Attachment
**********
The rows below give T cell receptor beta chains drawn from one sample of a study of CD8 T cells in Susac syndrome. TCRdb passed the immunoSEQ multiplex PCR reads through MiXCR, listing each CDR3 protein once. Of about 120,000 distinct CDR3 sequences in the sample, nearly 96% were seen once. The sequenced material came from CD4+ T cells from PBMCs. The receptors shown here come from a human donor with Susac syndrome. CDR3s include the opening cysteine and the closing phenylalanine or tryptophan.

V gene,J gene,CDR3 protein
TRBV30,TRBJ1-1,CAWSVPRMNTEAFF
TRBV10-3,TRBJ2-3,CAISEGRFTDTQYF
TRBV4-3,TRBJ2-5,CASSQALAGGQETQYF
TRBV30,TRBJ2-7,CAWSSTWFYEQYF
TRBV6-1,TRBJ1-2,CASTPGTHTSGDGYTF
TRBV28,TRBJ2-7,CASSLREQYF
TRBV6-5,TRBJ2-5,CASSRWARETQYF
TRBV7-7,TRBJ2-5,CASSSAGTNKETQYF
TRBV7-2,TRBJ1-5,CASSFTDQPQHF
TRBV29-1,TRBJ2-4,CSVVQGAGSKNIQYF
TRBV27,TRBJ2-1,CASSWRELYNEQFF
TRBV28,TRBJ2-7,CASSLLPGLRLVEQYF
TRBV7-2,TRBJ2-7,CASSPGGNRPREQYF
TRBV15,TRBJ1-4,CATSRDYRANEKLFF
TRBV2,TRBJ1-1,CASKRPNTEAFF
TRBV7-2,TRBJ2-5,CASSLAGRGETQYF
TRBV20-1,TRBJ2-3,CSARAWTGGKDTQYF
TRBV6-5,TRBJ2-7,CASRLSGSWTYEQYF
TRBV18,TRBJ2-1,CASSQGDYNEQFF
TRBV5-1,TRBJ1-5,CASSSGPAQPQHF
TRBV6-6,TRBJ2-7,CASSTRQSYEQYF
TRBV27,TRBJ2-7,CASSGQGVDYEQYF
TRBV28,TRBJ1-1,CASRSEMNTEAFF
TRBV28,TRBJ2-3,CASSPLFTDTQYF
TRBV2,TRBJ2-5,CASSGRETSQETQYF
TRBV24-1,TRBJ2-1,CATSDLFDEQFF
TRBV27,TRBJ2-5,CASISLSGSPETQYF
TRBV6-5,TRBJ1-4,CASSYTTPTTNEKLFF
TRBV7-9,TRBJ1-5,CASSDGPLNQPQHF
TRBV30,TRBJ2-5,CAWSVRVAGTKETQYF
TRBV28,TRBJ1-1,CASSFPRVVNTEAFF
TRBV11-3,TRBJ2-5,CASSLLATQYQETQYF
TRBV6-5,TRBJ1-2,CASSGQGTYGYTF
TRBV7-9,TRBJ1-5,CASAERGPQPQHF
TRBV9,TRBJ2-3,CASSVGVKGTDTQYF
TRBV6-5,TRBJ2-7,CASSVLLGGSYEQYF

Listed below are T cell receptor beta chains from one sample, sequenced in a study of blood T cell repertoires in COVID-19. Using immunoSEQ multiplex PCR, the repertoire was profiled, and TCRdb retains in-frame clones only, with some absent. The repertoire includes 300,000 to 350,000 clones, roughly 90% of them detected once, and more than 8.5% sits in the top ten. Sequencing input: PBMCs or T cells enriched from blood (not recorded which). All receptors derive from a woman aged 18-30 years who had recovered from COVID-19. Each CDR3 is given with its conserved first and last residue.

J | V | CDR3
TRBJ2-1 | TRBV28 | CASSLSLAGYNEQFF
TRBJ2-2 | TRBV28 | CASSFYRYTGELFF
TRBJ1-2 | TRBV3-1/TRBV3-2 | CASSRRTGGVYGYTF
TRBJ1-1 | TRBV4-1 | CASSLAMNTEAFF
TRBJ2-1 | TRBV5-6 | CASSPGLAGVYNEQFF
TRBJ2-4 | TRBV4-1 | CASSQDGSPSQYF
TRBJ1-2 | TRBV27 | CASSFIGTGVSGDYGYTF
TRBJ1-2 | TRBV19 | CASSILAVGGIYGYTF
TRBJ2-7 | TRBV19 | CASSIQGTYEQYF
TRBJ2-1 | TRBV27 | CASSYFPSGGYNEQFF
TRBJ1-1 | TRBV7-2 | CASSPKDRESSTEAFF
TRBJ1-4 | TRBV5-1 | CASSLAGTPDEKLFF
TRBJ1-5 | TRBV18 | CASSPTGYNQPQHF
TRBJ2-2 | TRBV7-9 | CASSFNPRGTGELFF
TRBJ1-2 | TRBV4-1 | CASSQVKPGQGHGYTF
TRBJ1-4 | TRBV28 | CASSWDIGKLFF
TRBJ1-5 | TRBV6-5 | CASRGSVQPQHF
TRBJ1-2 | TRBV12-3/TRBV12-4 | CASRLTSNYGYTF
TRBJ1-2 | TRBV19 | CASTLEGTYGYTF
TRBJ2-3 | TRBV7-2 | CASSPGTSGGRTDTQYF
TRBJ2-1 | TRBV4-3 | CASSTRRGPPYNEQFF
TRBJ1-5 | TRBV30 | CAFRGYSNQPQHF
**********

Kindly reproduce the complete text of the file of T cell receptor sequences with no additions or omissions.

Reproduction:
The rows below give T cell receptor beta chains drawn from one sample of a study of CD8 T cells in Susac syndrome. TCRdb passed the immunoSEQ multiplex PCR reads through MiXCR, listing each CDR3 protein once. Of about 120,000 distinct CDR3 sequences in the sample, nearly 96% were seen once. The sequenced material came from CD4+ T cells from PBMCs. The receptors shown here come from a human donor with Susac syndrome. CDR3s include the opening cysteine and the closing phenylalanine or tryptophan.

V gene,J gene,CDR3 protein
TRBV30,TRBJ1-1,CAWSVPRMNTEAFF
TRBV10-3,TRBJ2-3,CAISEGRFTDTQYF
TRBV4-3,TRBJ2-5,CASSQALAGGQETQYF
TRBV30,TRBJ2-7,CAWSSTWFYEQYF
TRBV6-1,TRBJ1-2,CASTPGTHTSGDGYTF
TRBV28,TRBJ2-7,CASSLREQYF
TRBV6-5,TRBJ2-5,CASSRWARETQYF
TRBV7-7,TRBJ2-5,CASSSAGTNKETQYF
TRBV7-2,TRBJ1-5,CASSFTDQPQHF
TRBV29-1,TRBJ2-4,CSVVQGAGSKNIQYF
TRBV27,TRBJ2-1,CASSWRELYNEQFF
TRBV28,TRBJ2-7,CASSLLPGLRLVEQYF
TRBV7-2,TRBJ2-7,CASSPGGNRPREQYF
TRBV15,TRBJ1-4,CATSRDYRANEKLFF
TRBV2,TRBJ1-1,CASKRPNTEAFF
TRBV7-2,TRBJ2-5,CASSLAGRGETQYF
TRBV20-1,TRBJ2-3,CSARAWTGGKDTQYF
TRBV6-5,TRBJ2-7,CASRLSGSWTYEQYF
TRBV18,TRBJ2-1,CASSQGDYNEQFF
TRBV5-1,TRBJ1-5,CASSSGPAQPQHF
TRBV6-6,TRBJ2-7,CASSTRQSYEQYF
TRBV27,TRBJ2-7,CASSGQGVDYEQYF
TRBV28,TRBJ1-1,CASRSEMNTEAFF
TRBV28,TRBJ2-3,CASSPLFTDTQYF
TRBV2,TRBJ2-5,CASSGRETSQETQYF
TRBV24-1,TRBJ2-1,CATSDLFDEQFF
TRBV27,TRBJ2-5,CASISLSGSPETQYF
TRBV6-5,TRBJ1-4,CASSYTTPTTNEKLFF
TRBV7-9,TRBJ1-5,CASSDGPLNQPQHF
TRBV30,TRBJ2-5,CAWSVRVAGTKETQYF
TRBV28,TRBJ1-1,CASSFPRVVNTEAFF
TRBV11-3,TRBJ2-5,CASSLLATQYQETQYF
TRBV6-5,TRBJ1-2,CASSGQGTYGYTF
TRBV7-9,TRBJ1-5,CASAERGPQPQHF
TRBV9,TRBJ2-3,CASSVGVKGTDTQYF
TRBV6-5,TRBJ2-7,CASSVLLGGSYEQYF

Listed below are T cell receptor beta chains from one sample, sequenced in a study of blood T cell repertoires in COVID-19. Using immunoSEQ multiplex PCR, the repertoire was profiled, and TCRdb retains in-frame clones only, with some absent. The repertoire includes 300,000 to 350,000 clones, roughly 90% of them detected once, and more than 8.5% sits in the top ten. Sequencing input: PBMCs or T cells enriched from blood (not recorded which). All receptors derive from a woman aged 18-30 years who had recovered from COVID-19. Each CDR3 is given with its conserved first and last residue.

J | V | CDR3
TRBJ2-1 | TRBV28 | CASSLSLAGYNEQFF
TRBJ2-2 | TRBV28 | CASSFYRYTGELFF
TRBJ1-2 | TRBV3-1/TRBV3-2 | CASSRRTGGVYGYTF
TRBJ1-1 | TRBV4-1 | CASSLAMNTEAFF
TRBJ2-1 | TRBV5-6 | CASSPGLAGVYNEQFF
TRBJ2-4 | TRBV4-1 | CASSQDGSPSQYF
TRBJ1-2 | TRBV27 | CASSFIGTGVSGDYGYTF
TRBJ1-2 | TRBV19 | CASSILAVGGIYGYTF
TRBJ2-7 | TRBV19 | CASSIQGTYEQYF
TRBJ2-1 | TRBV27 | CASSYFPSGGYNEQFF
TRBJ1-1 | TRBV7-2 | CASSPKDRESSTEAFF
TRBJ1-4 | TRBV5-1 | CASSLAGTPDEKLFF
TRBJ1-5 | TRBV18 | CASSPTGYNQPQHF
TRBJ2-2 | TRBV7-9 | CASSFNPRGTGELFF
TRBJ1-2 | TRBV4-1 | CASSQVKPGQGHGYTF
TRBJ1-4 | TRBV28 | CASSWDIGKLFF
TRBJ1-5 | TRBV6-5 | CASRGSVQPQHF
TRBJ1-2 | TRBV12-3/TRBV12-4 | CASRLTSNYGYTF
TRBJ1-2 | TRBV19 | CASTLEGTYGYTF
TRBJ2-3 | TRBV7-2 | CASSPGTSGGRTDTQYF
TRBJ2-1 | TRBV4-3 | CASSTRRGPPYNEQFF
TRBJ1-5 | TRBV30 | CAFRGYSNQPQHF